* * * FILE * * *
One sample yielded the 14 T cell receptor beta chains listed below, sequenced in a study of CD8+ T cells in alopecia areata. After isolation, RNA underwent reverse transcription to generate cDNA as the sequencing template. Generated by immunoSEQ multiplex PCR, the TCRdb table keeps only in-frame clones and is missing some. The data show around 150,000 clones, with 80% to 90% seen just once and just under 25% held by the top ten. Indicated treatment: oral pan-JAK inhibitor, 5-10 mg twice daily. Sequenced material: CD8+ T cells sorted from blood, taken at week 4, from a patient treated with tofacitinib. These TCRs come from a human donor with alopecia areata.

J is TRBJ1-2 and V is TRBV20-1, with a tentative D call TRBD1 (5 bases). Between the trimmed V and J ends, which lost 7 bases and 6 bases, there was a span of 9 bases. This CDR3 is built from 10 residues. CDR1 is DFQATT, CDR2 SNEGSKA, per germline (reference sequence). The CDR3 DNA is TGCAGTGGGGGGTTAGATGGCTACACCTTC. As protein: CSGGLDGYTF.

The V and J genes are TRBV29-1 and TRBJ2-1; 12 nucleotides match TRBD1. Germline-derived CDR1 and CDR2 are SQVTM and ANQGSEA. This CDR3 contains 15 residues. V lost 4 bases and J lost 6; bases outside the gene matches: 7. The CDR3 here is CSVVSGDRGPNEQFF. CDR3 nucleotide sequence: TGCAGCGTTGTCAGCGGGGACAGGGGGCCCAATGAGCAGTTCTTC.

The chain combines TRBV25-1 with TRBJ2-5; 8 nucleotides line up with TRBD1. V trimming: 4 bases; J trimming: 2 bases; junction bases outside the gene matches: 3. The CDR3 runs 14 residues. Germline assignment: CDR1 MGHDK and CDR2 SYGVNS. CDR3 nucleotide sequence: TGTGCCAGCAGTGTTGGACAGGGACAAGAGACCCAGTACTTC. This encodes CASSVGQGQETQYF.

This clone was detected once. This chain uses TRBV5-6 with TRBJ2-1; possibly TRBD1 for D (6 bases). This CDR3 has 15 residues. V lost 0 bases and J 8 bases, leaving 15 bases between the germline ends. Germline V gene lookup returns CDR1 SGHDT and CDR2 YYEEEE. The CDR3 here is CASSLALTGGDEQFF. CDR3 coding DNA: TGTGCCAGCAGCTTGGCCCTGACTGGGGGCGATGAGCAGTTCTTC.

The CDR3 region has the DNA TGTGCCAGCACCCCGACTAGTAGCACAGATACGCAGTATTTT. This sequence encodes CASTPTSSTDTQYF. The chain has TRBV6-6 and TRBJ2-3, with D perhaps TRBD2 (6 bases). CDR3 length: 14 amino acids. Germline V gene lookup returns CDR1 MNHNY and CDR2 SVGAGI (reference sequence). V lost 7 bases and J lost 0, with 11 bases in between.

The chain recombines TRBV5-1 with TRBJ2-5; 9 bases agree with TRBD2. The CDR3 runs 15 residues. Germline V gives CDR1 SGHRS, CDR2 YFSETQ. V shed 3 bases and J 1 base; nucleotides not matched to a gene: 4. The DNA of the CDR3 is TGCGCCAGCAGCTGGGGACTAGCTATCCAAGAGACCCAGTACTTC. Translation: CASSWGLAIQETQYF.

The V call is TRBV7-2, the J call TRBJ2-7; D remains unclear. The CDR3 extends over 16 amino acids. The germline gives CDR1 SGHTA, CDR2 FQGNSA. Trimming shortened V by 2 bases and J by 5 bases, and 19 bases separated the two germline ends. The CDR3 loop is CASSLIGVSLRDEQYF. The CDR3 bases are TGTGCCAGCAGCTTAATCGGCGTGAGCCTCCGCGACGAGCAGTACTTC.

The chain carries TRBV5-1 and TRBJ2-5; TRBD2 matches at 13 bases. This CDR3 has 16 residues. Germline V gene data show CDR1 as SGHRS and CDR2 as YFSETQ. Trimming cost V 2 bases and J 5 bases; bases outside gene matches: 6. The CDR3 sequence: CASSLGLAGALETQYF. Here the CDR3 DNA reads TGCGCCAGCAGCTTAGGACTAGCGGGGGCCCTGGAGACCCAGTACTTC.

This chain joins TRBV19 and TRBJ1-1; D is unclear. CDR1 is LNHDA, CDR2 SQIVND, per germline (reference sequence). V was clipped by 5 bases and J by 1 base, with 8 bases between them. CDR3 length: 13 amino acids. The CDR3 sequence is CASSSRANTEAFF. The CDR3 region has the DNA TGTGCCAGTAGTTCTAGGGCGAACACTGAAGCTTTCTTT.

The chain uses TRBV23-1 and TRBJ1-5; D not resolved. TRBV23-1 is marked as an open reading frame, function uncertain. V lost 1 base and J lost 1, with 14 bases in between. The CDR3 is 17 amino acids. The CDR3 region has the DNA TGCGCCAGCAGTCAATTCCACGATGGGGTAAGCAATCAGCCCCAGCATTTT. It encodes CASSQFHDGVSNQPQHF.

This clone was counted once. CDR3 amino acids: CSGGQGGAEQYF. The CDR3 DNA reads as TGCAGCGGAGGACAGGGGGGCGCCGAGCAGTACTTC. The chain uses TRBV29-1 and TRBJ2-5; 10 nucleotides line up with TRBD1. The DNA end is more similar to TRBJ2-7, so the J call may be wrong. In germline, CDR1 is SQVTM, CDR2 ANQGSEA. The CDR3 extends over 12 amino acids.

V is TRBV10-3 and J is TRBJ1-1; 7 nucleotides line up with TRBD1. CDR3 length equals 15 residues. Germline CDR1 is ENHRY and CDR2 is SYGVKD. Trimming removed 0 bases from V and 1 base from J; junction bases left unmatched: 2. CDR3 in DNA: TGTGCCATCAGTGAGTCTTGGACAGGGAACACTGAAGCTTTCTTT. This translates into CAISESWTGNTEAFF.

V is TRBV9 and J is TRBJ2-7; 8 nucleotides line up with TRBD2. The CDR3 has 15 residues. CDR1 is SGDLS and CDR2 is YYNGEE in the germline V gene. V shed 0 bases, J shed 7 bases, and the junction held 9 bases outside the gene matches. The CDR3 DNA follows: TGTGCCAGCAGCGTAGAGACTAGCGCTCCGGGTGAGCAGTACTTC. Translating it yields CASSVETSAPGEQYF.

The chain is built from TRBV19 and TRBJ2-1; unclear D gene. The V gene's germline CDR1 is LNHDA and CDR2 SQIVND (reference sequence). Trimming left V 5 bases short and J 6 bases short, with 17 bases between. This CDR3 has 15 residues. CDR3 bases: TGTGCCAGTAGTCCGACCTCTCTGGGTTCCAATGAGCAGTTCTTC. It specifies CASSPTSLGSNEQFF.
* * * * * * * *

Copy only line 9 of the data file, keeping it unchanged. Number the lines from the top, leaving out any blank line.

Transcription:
The chain carries TRBV5-1 and TRBJ2-5; TRBD2 matches at 13 bases. This CDR3 has 16 residues. Germline V gene data show CDR1 as SGHRS and CDR2 as YFSETQ. Trimming cost V 2 bases and J 5 bases; bases outside gene matches: 6. The CDR3 sequence: CASSLGLAGALETQYF. Here the CDR3 DNA reads TGCGCCAGCAGCTTAGGACTAGCGGGGGCCCTGGAGACCCAGTACTTC.